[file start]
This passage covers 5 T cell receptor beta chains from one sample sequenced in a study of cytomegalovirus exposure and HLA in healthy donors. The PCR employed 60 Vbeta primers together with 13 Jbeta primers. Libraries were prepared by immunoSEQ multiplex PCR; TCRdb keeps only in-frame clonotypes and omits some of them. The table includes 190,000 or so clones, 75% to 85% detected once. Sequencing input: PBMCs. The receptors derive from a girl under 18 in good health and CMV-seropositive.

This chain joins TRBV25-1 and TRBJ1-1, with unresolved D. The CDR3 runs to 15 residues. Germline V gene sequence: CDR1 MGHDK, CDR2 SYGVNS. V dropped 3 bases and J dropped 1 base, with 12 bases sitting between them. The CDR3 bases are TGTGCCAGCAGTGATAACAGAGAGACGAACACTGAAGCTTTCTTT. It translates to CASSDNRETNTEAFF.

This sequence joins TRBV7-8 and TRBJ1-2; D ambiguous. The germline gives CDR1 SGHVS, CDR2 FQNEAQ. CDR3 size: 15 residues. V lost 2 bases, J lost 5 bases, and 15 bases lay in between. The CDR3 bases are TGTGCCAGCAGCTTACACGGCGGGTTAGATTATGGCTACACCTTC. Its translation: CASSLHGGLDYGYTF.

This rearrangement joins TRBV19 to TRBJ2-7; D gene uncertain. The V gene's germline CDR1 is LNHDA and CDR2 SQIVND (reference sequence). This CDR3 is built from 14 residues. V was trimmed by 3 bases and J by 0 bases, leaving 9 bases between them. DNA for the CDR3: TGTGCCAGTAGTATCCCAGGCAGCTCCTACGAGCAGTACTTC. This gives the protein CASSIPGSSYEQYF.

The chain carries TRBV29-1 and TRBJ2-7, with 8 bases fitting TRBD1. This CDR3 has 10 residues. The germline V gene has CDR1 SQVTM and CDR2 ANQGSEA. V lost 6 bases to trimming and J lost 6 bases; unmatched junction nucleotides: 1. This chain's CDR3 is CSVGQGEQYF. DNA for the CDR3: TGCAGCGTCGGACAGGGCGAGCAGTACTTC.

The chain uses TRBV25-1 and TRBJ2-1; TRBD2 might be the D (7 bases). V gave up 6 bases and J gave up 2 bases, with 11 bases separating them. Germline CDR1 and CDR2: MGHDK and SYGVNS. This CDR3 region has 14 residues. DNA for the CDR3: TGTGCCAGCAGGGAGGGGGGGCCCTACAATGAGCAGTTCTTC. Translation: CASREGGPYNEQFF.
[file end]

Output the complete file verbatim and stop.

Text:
This passage covers 5 T cell receptor beta chains from one sample sequenced in a study of cytomegalovirus exposure and HLA in healthy donors. The PCR employed 60 Vbeta primers together with 13 Jbeta primers. Libraries were prepared by immunoSEQ multiplex PCR; TCRdb keeps only in-frame clonotypes and omits some of them. The table includes 190,000 or so clones, 75% to 85% detected once. Sequencing input: PBMCs. The receptors derive from a girl under 18 in good health and CMV-seropositive.

This chain joins TRBV25-1 and TRBJ1-1, with unresolved D. The CDR3 runs to 15 residues. Germline V gene sequence: CDR1 MGHDK, CDR2 SYGVNS. V dropped 3 bases and J dropped 1 base, with 12 bases sitting between them. The CDR3 bases are TGTGCCAGCAGTGATAACAGAGAGACGAACACTGAAGCTTTCTTT. It translates to CASSDNRETNTEAFF.

This sequence joins TRBV7-8 and TRBJ1-2; D ambiguous. The germline gives CDR1 SGHVS, CDR2 FQNEAQ. CDR3 size: 15 residues. V lost 2 bases, J lost 5 bases, and 15 bases lay in between. The CDR3 bases are TGTGCCAGCAGCTTACACGGCGGGTTAGATTATGGCTACACCTTC. Its translation: CASSLHGGLDYGYTF.

This rearrangement joins TRBV19 to TRBJ2-7; D gene uncertain. The V gene's germline CDR1 is LNHDA and CDR2 SQIVND (reference sequence). This CDR3 is built from 14 residues. V was trimmed by 3 bases and J by 0 bases, leaving 9 bases between them. DNA for the CDR3: TGTGCCAGTAGTATCCCAGGCAGCTCCTACGAGCAGTACTTC. This gives the protein CASSIPGSSYEQYF.

The chain carries TRBV29-1 and TRBJ2-7, with 8 bases fitting TRBD1. This CDR3 has 10 residues. The germline V gene has CDR1 SQVTM and CDR2 ANQGSEA. V lost 6 bases to trimming and J lost 6 bases; unmatched junction nucleotides: 1. This chain's CDR3 is CSVGQGEQYF. DNA for the CDR3: TGCAGCGTCGGACAGGGCGAGCAGTACTTC.

The chain uses TRBV25-1 and TRBJ2-1; TRBD2 might be the D (7 bases). V gave up 6 bases and J gave up 2 bases, with 11 bases separating them. Germline CDR1 and CDR2: MGHDK and SYGVNS. This CDR3 region has 14 residues. DNA for the CDR3: TGTGCCAGCAGGGAGGGGGGGCCCTACAATGAGCAGTTCTTC. Translation: CASREGGPYNEQFF.